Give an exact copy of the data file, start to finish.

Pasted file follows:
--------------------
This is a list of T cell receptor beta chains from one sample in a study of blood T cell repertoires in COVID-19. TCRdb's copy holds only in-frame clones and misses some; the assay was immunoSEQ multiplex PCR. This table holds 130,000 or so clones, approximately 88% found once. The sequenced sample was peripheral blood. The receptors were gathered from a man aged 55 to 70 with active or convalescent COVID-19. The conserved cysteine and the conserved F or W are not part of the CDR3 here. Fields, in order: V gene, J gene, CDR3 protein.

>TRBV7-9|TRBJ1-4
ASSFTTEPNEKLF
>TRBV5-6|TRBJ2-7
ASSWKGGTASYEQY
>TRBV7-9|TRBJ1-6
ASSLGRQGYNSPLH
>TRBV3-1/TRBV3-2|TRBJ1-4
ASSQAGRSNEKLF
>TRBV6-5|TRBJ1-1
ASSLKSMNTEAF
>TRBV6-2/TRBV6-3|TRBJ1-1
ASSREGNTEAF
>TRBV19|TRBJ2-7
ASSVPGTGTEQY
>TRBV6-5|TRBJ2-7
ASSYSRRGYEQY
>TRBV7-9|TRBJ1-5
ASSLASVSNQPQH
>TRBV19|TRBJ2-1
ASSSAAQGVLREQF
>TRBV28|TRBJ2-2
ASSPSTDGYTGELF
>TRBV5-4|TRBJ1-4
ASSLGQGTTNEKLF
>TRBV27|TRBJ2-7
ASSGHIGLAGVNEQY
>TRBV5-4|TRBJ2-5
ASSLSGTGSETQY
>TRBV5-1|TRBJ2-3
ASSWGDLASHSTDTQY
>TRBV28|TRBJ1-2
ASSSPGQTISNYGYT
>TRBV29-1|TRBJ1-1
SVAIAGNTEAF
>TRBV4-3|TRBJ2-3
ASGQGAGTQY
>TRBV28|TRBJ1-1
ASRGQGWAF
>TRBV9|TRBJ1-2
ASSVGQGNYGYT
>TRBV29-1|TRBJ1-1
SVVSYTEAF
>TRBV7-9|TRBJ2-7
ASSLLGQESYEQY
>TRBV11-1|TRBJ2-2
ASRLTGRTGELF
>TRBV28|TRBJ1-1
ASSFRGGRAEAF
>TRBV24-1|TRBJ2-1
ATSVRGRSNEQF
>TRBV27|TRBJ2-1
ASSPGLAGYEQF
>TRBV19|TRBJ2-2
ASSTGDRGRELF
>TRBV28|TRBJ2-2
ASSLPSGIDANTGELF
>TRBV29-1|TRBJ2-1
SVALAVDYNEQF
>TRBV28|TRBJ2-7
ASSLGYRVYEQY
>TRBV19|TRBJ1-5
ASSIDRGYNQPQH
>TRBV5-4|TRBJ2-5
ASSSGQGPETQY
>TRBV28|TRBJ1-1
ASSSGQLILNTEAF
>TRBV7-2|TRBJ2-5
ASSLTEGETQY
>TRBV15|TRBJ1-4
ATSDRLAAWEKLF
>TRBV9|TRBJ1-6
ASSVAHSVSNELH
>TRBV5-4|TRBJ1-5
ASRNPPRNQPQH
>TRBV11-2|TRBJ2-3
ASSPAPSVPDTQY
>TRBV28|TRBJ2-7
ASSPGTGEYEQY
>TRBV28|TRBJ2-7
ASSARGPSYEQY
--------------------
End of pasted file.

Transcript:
This is a list of T cell receptor beta chains from one sample in a study of blood T cell repertoires in COVID-19. TCRdb's copy holds only in-frame clones and misses some; the assay was immunoSEQ multiplex PCR. This table holds 130,000 or so clones, approximately 88% found once. The sequenced sample was peripheral blood. The receptors were gathered from a man aged 55 to 70 with active or convalescent COVID-19. The conserved cysteine and the conserved F or W are not part of the CDR3 here. Fields, in order: V gene, J gene, CDR3 protein.

>TRBV7-9|TRBJ1-4
ASSFTTEPNEKLF
>TRBV5-6|TRBJ2-7
ASSWKGGTASYEQY
>TRBV7-9|TRBJ1-6
ASSLGRQGYNSPLH
>TRBV3-1/TRBV3-2|TRBJ1-4
ASSQAGRSNEKLF
>TRBV6-5|TRBJ1-1
ASSLKSMNTEAF
>TRBV6-2/TRBV6-3|TRBJ1-1
ASSREGNTEAF
>TRBV19|TRBJ2-7
ASSVPGTGTEQY
>TRBV6-5|TRBJ2-7
ASSYSRRGYEQY
>TRBV7-9|TRBJ1-5
ASSLASVSNQPQH
>TRBV19|TRBJ2-1
ASSSAAQGVLREQF
>TRBV28|TRBJ2-2
ASSPSTDGYTGELF
>TRBV5-4|TRBJ1-4
ASSLGQGTTNEKLF
>TRBV27|TRBJ2-7
ASSGHIGLAGVNEQY
>TRBV5-4|TRBJ2-5
ASSLSGTGSETQY
>TRBV5-1|TRBJ2-3
ASSWGDLASHSTDTQY
>TRBV28|TRBJ1-2
ASSSPGQTISNYGYT
>TRBV29-1|TRBJ1-1
SVAIAGNTEAF
>TRBV4-3|TRBJ2-3
ASGQGAGTQY
>TRBV28|TRBJ1-1
ASRGQGWAF
>TRBV9|TRBJ1-2
ASSVGQGNYGYT
>TRBV29-1|TRBJ1-1
SVVSYTEAF
>TRBV7-9|TRBJ2-7
ASSLLGQESYEQY
>TRBV11-1|TRBJ2-2
ASRLTGRTGELF
>TRBV28|TRBJ1-1
ASSFRGGRAEAF
>TRBV24-1|TRBJ2-1
ATSVRGRSNEQF
>TRBV27|TRBJ2-1
ASSPGLAGYEQF
>TRBV19|TRBJ2-2
ASSTGDRGRELF
>TRBV28|TRBJ2-2
ASSLPSGIDANTGELF
>TRBV29-1|TRBJ2-1
SVALAVDYNEQF
>TRBV28|TRBJ2-7
ASSLGYRVYEQY
>TRBV19|TRBJ1-5
ASSIDRGYNQPQH
>TRBV5-4|TRBJ2-5
ASSSGQGPETQY
>TRBV28|TRBJ1-1
ASSSGQLILNTEAF
>TRBV7-2|TRBJ2-5
ASSLTEGETQY
>TRBV15|TRBJ1-4
ATSDRLAAWEKLF
>TRBV9|TRBJ1-6
ASSVAHSVSNELH
>TRBV5-4|TRBJ1-5
ASRNPPRNQPQH
>TRBV11-2|TRBJ2-3
ASSPAPSVPDTQY
>TRBV28|TRBJ2-7
ASSPGTGEYEQY
>TRBV28|TRBJ2-7
ASSARGPSYEQY